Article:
Last week I attend the euroCRIS Strategic Membership Meeting in Bratislava, Slovakia, in cooperation with the Slovak Centre of Scientific and Technical Information (CVTI SR).
The theme of the Meeting was: Research Information and Open Science.
There, I presented SIGMA Research, the solution for the whole Research lifecycle.
There was a lot of information and presentations about OpenData and OpenAccess. It’s clear that there are a lot of things to do already, but the OpenScience movement is evolving rapidly and there a lot of initiatives, tools, services and so on, related. The vision is having a CRIS (Current Research Information System), that integrates with the institutional repository of scientific publications and with the Data Repository, in this way, the CRIS must be able to manage links to the digital publications and the dataSets (import/export). DSpace is a good tool to do so, but there are more: CKAN, and other initiatives.
There was also talk about advances in ORCID implantation, I think that, this unique identifier for authors, it’s key for the advance of the OpenScience, as also should be the unique identifier of research projects.
It was debated about the reasons why the OpenScience (especially OpenData) is not already fully implemented:
- Journal editors are not always fully aware of the OpenAccess Standards
- Researchers are willing to deposit papers but lacks the infrastructure to do so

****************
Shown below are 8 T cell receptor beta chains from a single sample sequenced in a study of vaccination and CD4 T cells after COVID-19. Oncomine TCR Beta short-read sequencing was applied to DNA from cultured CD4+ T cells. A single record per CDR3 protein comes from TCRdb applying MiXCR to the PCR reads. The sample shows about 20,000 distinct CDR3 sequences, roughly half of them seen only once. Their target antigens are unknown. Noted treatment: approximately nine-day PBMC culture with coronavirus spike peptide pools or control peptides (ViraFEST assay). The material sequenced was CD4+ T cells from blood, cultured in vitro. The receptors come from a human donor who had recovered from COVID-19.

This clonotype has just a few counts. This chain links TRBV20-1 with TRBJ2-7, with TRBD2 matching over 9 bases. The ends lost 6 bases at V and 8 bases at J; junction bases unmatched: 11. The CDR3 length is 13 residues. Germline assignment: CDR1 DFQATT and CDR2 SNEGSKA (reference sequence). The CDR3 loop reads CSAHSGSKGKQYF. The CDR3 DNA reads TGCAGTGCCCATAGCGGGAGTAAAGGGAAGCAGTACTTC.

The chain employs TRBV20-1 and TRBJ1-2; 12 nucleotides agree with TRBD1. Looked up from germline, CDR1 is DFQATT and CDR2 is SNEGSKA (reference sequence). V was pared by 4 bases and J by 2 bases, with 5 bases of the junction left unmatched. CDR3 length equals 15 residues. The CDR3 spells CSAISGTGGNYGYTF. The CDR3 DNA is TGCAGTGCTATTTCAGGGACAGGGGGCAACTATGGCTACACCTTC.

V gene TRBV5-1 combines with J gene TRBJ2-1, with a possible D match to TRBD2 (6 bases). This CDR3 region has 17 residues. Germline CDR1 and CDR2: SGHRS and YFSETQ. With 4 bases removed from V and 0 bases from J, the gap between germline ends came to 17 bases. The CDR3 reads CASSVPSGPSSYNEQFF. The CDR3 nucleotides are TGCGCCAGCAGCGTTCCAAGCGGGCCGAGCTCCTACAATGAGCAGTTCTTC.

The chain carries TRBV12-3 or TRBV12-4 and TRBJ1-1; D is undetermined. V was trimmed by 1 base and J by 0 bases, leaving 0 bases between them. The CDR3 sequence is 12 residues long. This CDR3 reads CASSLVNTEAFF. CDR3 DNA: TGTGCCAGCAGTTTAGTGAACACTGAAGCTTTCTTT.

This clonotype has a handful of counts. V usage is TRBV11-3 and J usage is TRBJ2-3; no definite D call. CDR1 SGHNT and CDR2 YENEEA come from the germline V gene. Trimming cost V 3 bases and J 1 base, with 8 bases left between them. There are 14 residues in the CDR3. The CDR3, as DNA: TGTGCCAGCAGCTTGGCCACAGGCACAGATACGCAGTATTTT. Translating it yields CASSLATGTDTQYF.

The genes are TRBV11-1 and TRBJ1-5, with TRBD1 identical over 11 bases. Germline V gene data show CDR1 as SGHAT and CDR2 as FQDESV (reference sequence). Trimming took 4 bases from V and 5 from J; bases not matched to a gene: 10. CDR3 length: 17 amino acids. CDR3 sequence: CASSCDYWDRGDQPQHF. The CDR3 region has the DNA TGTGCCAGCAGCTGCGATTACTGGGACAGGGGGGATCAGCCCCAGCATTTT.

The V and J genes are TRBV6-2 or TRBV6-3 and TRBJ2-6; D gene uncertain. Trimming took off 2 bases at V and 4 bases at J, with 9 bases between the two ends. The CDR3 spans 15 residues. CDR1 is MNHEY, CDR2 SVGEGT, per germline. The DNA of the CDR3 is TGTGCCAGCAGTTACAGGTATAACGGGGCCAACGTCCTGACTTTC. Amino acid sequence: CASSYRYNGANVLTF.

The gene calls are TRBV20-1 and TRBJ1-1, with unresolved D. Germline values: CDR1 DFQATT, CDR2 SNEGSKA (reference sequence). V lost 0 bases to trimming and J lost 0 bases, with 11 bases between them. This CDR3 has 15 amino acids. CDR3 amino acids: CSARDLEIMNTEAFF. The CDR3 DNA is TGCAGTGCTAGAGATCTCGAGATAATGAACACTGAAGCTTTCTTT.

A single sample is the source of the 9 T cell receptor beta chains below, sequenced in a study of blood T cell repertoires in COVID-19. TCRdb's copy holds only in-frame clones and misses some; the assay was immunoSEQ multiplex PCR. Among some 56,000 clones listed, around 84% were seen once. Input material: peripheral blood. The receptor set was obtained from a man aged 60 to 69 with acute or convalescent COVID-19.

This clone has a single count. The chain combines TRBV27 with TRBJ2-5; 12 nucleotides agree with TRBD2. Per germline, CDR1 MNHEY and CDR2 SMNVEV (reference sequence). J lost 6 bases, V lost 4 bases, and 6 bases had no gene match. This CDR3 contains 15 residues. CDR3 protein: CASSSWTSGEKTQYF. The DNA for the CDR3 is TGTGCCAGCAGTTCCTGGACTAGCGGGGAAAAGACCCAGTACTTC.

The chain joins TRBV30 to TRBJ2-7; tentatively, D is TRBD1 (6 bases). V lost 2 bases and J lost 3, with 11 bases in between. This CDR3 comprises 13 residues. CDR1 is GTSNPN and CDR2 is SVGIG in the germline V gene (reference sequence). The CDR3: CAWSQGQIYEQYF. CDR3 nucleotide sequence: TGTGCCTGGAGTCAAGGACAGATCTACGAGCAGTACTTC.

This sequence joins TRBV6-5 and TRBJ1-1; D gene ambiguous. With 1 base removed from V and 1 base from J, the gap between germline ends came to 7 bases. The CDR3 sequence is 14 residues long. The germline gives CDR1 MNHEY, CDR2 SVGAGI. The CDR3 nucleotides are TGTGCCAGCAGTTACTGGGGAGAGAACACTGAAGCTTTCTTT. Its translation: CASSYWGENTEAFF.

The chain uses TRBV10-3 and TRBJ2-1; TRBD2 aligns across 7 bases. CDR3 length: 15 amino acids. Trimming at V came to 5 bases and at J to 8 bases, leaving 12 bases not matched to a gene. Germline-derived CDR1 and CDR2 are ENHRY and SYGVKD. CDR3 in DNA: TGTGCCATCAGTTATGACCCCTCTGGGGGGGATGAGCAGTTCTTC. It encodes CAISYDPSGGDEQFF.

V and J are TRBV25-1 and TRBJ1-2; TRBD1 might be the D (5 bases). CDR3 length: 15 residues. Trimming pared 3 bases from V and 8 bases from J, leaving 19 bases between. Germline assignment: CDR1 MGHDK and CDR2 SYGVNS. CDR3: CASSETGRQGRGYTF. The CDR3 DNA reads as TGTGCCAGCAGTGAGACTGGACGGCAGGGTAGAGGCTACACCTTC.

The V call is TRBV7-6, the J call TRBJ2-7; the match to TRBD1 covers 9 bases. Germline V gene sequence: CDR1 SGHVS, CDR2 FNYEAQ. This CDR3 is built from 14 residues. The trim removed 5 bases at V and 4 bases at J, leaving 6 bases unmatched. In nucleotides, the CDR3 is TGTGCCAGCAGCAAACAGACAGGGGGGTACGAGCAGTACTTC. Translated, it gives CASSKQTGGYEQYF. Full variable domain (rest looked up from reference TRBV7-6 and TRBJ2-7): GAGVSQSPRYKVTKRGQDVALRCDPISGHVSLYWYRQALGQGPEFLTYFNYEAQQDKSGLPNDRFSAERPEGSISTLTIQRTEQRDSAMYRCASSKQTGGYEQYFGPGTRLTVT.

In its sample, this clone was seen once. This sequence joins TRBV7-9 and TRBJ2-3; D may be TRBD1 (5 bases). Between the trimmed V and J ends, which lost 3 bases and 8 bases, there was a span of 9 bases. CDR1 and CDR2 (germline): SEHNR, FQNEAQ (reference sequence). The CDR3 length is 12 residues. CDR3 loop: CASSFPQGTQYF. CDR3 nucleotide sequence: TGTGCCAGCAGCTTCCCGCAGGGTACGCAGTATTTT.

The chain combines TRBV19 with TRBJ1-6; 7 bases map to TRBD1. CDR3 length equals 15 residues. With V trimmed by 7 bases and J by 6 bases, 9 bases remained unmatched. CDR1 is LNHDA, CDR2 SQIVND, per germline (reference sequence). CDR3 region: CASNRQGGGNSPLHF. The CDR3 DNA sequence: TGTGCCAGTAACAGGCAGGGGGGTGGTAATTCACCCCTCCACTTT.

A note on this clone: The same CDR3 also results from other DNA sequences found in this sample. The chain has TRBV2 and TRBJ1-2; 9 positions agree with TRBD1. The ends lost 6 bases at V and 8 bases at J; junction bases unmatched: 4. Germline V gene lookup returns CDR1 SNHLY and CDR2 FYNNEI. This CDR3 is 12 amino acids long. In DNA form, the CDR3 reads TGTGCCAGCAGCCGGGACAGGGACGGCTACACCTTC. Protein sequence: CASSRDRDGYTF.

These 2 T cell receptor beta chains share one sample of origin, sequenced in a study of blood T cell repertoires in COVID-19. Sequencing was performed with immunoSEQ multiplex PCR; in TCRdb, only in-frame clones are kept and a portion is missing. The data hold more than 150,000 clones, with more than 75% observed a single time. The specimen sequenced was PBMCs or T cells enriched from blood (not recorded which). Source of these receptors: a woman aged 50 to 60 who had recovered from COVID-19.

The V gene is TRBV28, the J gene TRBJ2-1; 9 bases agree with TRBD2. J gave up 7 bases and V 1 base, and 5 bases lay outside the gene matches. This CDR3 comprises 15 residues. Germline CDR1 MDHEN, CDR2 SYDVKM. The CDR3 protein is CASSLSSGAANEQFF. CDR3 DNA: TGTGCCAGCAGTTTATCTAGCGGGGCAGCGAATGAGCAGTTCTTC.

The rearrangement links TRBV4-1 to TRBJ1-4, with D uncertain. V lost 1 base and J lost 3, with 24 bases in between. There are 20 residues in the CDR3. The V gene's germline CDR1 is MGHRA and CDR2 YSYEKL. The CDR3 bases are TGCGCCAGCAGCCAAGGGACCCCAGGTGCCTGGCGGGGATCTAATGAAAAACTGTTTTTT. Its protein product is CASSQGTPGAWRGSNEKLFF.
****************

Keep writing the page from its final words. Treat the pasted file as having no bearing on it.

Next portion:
- Researcher have misperceptions about the principles of OpenAccess
- A new CERIF data model is available at GitHub: https://github.com/EuroCRIS/CERIF-DataModel
Really interesting sessions in the beautiful city of Bratislava, where we could see a lot of examples and initiatives related to the OpenScience, focused especially in OpenData, the current trend.
I have seen an interesting interview to Ed Simmons president of the euroCRIS, that I have the pleasure to know personally due to my relation with the euroCRIS organisation as a member.
As Ed himself explains, euroCRIS is an organisation mainly dedicated to maintain and evolve an standard interchange system of the scientific information called CERIF (Common European Research Information Format) and to organise meetings at international level to promote the international collaboration between different research stakeholders.
The CERIF model format could be used to create the CRIS (Current Research information Systems) of the institutions to have an unique repository that stores all kind of research information of the institution, their researchers, groups, and so on.
In the interview, Ed explains some aspects of this CRIS’s, and why they are more and more relevant. He explains that provides the data about how the research is done and how research groups perform within the organisation, so it is a tool for managers to see whether the goals of the research reached and who produces more or less.
in short, he explains for whom are the CRIS’s:
- Is a database form the managers of the information (libraries, research areas, etc…)
- For researchers, because increase the number of all kinds of aspects of their research (projects, founders, timings, money, results, publications, datasets, etc…), to generate their CVs in many formats, or to show their scientific production on a web page or in a conference and so on.